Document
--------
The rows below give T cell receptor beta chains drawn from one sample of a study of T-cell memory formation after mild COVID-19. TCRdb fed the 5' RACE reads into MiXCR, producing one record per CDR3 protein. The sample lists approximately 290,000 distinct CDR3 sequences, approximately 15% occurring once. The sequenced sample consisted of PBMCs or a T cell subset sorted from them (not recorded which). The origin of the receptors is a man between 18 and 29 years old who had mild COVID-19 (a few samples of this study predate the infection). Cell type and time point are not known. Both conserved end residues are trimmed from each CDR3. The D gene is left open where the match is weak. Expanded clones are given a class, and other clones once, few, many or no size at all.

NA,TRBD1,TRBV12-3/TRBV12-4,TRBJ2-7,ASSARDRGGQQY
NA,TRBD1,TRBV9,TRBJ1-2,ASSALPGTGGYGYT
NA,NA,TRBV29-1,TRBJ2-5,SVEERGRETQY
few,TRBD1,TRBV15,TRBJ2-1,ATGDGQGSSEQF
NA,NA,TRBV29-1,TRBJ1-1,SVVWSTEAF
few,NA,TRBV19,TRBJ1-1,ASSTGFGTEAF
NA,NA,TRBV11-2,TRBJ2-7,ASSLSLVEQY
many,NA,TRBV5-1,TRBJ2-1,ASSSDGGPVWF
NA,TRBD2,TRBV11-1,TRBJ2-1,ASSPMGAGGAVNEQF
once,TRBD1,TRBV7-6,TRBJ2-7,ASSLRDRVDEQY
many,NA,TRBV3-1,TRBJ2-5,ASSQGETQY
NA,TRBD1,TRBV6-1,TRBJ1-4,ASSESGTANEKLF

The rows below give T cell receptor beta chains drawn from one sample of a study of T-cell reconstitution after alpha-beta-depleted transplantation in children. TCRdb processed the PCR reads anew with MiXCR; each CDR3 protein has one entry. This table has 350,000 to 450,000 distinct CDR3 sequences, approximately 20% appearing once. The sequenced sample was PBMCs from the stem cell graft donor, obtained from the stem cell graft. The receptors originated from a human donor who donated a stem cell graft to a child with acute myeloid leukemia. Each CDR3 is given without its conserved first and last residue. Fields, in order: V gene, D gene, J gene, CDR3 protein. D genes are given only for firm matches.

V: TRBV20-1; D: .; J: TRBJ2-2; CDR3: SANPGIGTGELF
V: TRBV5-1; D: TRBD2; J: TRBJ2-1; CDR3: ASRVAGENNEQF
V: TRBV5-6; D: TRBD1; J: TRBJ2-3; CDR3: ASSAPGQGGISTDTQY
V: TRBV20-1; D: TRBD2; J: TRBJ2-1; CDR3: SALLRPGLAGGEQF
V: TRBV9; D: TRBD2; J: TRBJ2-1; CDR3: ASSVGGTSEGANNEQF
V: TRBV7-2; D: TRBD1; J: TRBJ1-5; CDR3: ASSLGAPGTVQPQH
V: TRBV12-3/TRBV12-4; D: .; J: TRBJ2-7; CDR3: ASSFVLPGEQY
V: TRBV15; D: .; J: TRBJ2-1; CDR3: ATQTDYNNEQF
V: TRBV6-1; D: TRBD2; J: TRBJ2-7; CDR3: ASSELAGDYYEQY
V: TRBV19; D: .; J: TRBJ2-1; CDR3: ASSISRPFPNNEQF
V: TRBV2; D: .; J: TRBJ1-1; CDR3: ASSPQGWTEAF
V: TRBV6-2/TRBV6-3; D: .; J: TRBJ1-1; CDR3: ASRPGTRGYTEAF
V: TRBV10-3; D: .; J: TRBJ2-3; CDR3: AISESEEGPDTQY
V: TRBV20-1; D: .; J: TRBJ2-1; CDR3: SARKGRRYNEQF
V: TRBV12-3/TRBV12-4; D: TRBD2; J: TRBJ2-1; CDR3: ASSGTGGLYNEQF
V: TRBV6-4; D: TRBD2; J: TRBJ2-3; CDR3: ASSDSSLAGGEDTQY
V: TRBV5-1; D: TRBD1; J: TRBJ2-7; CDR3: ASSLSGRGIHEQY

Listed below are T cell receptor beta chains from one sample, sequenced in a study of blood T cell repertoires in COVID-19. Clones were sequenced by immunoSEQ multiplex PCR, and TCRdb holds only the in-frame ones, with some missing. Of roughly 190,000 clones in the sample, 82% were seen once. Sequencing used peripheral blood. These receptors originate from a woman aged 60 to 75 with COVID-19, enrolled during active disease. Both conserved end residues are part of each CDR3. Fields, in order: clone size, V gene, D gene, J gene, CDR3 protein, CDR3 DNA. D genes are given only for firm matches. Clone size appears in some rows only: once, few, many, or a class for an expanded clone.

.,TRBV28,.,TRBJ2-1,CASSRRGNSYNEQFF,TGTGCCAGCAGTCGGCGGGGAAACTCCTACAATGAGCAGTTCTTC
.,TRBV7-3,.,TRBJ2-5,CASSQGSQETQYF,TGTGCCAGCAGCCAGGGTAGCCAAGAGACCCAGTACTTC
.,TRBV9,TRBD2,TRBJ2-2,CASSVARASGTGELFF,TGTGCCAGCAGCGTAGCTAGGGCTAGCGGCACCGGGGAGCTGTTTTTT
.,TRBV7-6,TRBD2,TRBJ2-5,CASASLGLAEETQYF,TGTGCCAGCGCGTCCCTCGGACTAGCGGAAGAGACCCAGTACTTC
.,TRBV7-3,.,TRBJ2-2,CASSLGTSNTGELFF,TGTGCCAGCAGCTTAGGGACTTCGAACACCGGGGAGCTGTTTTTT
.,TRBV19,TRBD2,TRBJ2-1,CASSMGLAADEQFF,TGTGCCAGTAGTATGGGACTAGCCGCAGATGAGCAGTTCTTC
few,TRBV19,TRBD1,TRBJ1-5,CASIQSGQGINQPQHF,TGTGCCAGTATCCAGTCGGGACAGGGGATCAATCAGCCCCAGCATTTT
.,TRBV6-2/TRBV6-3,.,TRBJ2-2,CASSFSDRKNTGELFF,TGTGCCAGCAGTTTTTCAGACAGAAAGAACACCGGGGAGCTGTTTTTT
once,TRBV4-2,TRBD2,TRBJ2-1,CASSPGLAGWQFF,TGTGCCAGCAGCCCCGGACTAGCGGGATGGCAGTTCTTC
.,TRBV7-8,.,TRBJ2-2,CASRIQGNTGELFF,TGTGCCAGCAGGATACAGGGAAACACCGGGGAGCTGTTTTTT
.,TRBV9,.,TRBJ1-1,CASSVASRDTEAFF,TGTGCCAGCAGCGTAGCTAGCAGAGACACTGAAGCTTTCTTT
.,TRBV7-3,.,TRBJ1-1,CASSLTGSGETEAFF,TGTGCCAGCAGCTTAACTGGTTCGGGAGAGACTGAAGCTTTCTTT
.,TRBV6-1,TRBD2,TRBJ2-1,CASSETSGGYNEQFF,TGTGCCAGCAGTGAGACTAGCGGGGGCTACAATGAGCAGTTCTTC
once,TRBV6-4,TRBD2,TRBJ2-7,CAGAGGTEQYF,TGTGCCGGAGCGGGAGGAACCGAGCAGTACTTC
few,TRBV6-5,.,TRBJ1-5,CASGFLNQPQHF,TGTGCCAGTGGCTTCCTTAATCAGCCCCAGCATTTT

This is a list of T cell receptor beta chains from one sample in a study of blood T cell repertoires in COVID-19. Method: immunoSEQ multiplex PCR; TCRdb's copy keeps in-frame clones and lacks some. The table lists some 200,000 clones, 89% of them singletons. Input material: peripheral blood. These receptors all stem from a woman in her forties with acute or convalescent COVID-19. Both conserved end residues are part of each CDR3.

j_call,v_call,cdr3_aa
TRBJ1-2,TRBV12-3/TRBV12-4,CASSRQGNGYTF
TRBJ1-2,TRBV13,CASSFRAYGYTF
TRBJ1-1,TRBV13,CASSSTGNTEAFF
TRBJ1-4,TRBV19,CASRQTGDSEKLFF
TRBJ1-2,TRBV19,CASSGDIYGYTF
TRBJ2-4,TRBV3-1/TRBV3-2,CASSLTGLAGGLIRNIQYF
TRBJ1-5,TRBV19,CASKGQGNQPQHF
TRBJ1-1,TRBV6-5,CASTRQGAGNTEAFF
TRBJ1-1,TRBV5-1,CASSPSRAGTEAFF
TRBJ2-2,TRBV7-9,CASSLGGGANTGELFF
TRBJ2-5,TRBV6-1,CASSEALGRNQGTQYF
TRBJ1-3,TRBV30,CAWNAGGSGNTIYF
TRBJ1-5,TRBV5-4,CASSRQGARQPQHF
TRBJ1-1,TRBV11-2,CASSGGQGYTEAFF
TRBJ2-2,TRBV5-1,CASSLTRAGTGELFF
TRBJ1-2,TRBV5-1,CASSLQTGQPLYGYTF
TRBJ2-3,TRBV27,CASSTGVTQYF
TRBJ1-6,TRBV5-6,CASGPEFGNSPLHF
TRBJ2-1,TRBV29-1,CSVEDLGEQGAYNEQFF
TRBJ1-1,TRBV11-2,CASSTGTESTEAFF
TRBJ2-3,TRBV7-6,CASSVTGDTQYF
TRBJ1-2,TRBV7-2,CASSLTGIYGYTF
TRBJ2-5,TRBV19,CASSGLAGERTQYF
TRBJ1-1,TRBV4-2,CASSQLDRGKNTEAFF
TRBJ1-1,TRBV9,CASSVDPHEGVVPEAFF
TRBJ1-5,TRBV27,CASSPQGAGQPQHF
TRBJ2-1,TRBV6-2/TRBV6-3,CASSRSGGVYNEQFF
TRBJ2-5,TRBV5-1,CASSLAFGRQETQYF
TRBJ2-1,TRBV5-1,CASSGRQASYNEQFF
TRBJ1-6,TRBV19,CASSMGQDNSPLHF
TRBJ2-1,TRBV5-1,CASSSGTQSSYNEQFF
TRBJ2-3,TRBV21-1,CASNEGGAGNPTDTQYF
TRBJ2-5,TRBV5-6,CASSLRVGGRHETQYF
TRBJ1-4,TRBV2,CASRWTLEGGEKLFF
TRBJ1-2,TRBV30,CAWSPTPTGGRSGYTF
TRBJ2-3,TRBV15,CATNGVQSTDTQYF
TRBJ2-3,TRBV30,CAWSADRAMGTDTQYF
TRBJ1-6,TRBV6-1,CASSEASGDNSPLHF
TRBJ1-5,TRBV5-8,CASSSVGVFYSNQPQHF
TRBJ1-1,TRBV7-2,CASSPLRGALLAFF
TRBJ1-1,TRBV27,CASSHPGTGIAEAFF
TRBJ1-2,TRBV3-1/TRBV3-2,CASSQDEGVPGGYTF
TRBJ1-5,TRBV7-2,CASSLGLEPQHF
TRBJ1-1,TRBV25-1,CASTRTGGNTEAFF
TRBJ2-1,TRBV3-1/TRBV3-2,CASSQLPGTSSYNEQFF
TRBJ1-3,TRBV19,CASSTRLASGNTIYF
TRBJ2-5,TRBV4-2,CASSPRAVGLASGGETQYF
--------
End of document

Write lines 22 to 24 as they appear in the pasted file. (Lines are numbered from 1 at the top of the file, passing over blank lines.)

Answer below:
V: TRBV15; D: .; J: TRBJ2-1; CDR3: ATQTDYNNEQF
V: TRBV6-1; D: TRBD2; J: TRBJ2-7; CDR3: ASSELAGDYYEQY
V: TRBV19; D: .; J: TRBJ2-1; CDR3: ASSISRPFPNNEQF